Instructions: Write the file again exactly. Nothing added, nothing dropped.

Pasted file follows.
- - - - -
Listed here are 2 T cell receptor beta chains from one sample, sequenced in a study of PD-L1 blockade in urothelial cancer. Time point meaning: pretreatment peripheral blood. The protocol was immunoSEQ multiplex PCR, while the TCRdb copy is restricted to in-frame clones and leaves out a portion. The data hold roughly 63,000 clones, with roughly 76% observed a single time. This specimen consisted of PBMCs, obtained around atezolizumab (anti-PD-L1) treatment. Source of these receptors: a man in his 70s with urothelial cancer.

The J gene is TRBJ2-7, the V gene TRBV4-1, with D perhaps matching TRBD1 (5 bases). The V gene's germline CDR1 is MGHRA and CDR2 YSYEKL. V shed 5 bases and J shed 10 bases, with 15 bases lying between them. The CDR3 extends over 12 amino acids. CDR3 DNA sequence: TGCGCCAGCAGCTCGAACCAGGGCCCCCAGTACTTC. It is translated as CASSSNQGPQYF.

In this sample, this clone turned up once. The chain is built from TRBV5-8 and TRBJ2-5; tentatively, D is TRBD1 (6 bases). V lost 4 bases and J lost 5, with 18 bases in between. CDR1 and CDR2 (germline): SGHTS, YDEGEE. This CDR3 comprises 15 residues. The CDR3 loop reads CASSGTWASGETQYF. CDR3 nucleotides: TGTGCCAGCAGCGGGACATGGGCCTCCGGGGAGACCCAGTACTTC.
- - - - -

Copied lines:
Listed here are 2 T cell receptor beta chains from one sample, sequenced in a study of PD-L1 blockade in urothelial cancer. Time point meaning: pretreatment peripheral blood. The protocol was immunoSEQ multiplex PCR, while the TCRdb copy is restricted to in-frame clones and leaves out a portion. The data hold roughly 63,000 clones, with roughly 76% observed a single time. This specimen consisted of PBMCs, obtained around atezolizumab (anti-PD-L1) treatment. Source of these receptors: a man in his 70s with urothelial cancer.

The J gene is TRBJ2-7, the V gene TRBV4-1, with D perhaps matching TRBD1 (5 bases). The V gene's germline CDR1 is MGHRA and CDR2 YSYEKL. V shed 5 bases and J shed 10 bases, with 15 bases lying between them. The CDR3 extends over 12 amino acids. CDR3 DNA sequence: TGCGCCAGCAGCTCGAACCAGGGCCCCCAGTACTTC. It is translated as CASSSNQGPQYF.

In this sample, this clone turned up once. The chain is built from TRBV5-8 and TRBJ2-5; tentatively, D is TRBD1 (6 bases). V lost 4 bases and J lost 5, with 18 bases in between. CDR1 and CDR2 (germline): SGHTS, YDEGEE. This CDR3 comprises 15 residues. The CDR3 loop reads CASSGTWASGETQYF. CDR3 nucleotides: TGTGCCAGCAGCGGGACATGGGCCTCCGGGGAGACCCAGTACTTC.